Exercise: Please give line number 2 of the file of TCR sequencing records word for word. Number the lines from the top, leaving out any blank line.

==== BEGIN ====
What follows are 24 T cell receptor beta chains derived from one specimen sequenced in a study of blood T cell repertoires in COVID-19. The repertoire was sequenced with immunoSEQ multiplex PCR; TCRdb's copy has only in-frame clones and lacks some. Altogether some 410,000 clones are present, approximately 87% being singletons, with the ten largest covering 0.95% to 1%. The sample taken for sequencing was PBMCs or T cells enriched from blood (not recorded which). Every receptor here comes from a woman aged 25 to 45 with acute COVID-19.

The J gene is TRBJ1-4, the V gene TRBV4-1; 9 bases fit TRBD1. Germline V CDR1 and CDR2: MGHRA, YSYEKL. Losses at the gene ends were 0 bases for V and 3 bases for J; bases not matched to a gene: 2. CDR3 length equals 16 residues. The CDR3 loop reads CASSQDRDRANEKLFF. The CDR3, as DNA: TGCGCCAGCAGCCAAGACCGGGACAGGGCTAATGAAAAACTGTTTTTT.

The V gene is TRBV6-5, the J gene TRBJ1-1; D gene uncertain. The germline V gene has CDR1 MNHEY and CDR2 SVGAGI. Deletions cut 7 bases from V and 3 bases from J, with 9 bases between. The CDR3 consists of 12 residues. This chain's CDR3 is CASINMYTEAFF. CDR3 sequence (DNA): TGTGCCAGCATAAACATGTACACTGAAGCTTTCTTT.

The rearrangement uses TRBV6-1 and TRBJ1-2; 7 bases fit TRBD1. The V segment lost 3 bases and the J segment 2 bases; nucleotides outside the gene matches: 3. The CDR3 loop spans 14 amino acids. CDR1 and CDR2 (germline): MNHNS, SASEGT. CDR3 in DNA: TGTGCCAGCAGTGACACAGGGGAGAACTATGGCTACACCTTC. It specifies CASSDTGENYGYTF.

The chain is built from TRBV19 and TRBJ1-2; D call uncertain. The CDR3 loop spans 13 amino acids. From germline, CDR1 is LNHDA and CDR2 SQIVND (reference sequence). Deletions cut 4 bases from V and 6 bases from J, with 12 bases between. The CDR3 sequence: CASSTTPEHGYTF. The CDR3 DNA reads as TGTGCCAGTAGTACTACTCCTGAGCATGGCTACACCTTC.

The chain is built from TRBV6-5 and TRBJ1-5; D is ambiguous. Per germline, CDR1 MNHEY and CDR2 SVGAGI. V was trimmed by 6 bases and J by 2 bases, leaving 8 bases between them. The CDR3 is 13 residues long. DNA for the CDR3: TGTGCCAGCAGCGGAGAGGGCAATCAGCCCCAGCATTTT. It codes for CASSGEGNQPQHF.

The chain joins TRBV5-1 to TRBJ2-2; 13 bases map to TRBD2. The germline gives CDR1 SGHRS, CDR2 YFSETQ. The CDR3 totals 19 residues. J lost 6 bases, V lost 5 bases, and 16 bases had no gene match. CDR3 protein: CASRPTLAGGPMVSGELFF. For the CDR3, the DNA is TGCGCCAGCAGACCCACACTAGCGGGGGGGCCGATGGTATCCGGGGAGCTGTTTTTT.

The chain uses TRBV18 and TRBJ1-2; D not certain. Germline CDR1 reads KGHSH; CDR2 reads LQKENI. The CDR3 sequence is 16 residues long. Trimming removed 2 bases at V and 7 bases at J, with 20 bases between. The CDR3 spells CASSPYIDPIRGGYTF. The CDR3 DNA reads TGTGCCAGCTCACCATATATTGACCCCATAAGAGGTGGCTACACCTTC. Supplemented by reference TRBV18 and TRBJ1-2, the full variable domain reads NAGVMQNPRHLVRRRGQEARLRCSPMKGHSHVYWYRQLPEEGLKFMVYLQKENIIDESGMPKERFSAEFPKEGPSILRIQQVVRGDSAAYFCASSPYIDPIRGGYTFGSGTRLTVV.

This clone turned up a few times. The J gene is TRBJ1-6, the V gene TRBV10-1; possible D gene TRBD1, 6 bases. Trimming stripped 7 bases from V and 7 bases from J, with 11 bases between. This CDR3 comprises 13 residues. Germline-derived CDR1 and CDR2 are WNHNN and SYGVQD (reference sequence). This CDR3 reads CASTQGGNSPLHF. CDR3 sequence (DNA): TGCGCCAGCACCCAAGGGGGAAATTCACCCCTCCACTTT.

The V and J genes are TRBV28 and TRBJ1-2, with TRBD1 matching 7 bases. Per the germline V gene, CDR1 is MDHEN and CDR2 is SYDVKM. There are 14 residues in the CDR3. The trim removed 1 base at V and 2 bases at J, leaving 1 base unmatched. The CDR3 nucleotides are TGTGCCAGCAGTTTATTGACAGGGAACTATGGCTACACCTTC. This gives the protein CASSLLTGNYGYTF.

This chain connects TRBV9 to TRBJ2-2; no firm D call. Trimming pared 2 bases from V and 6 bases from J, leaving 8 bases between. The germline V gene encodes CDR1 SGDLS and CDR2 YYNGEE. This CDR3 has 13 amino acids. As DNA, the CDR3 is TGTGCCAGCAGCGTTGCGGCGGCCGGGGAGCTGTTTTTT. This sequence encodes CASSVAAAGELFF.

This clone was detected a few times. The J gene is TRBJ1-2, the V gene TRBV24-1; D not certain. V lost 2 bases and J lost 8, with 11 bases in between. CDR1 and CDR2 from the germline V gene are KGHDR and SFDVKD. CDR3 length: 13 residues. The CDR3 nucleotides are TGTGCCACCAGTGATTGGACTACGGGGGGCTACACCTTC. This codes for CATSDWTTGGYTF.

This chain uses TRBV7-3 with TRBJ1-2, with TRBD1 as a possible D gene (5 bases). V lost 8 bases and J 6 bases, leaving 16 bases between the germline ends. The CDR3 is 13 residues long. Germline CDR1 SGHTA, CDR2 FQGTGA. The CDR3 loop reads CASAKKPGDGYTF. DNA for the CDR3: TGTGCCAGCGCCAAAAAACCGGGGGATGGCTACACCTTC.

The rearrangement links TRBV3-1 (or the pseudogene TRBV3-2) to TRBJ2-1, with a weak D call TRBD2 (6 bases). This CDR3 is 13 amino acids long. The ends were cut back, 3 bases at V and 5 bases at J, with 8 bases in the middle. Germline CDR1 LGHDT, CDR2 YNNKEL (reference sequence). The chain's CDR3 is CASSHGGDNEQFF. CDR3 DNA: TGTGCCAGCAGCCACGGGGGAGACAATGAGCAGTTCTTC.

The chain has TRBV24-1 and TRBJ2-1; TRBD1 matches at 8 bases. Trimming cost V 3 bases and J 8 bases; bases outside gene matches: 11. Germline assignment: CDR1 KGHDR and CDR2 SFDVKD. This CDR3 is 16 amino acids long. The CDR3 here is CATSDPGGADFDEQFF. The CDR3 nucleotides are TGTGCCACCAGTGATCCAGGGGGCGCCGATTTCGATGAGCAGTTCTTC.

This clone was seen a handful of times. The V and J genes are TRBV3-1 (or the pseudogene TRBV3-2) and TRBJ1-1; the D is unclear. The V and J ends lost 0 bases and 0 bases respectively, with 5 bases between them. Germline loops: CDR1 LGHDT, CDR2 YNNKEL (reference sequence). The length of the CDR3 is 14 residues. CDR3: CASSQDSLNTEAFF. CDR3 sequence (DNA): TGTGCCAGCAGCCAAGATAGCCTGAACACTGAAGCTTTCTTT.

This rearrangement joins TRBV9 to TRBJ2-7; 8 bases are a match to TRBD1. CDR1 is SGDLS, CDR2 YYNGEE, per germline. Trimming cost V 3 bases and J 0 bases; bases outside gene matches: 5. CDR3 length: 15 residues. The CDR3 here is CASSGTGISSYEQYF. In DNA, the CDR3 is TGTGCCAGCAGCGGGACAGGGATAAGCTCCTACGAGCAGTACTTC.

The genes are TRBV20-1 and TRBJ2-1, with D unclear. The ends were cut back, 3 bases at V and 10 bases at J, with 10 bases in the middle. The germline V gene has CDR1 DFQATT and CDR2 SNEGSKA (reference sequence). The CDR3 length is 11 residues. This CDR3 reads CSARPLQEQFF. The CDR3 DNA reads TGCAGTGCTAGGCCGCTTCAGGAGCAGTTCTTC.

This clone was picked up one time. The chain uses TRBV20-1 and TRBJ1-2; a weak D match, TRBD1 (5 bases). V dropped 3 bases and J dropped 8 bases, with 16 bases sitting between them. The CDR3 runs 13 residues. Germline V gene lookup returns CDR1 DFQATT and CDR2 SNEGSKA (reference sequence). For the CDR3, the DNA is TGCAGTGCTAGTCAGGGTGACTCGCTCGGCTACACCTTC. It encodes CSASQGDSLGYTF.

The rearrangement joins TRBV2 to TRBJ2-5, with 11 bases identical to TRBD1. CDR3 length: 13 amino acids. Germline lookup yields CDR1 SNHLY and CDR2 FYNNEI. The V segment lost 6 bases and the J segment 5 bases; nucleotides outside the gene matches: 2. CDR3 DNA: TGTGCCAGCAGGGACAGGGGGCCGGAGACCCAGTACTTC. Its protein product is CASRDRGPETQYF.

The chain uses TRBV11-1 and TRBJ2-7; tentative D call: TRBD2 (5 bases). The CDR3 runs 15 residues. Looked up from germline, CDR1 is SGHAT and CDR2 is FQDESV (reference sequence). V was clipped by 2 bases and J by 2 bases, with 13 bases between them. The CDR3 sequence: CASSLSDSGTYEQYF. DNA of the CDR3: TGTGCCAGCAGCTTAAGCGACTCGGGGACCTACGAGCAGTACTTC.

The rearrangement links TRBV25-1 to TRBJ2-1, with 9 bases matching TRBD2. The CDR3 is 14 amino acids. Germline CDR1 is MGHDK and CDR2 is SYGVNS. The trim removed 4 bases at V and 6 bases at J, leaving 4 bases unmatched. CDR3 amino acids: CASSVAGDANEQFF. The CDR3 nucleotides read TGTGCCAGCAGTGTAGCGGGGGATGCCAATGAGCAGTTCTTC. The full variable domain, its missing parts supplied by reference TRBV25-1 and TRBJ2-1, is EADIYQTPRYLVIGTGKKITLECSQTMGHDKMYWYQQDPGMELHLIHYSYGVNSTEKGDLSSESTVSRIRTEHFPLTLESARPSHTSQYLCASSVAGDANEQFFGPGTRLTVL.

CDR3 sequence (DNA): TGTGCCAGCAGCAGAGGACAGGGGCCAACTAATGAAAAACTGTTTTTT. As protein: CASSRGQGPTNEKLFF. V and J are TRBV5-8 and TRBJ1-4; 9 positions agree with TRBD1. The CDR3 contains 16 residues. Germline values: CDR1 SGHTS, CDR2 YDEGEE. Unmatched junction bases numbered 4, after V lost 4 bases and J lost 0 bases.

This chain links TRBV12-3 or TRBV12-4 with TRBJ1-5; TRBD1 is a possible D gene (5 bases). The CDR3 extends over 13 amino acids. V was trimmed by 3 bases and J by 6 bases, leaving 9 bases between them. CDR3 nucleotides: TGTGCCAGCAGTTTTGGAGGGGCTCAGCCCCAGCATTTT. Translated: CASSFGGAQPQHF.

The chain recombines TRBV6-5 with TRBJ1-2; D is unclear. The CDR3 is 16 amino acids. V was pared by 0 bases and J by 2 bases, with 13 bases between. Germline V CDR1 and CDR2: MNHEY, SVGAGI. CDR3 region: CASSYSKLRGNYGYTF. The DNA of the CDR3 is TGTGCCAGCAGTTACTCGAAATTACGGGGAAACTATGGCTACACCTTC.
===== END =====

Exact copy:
The J gene is TRBJ1-4, the V gene TRBV4-1; 9 bases fit TRBD1. Germline V CDR1 and CDR2: MGHRA, YSYEKL. Losses at the gene ends were 0 bases for V and 3 bases for J; bases not matched to a gene: 2. CDR3 length equals 16 residues. The CDR3 loop reads CASSQDRDRANEKLFF. The CDR3, as DNA: TGCGCCAGCAGCCAAGACCGGGACAGGGCTAATGAAAAACTGTTTTTT.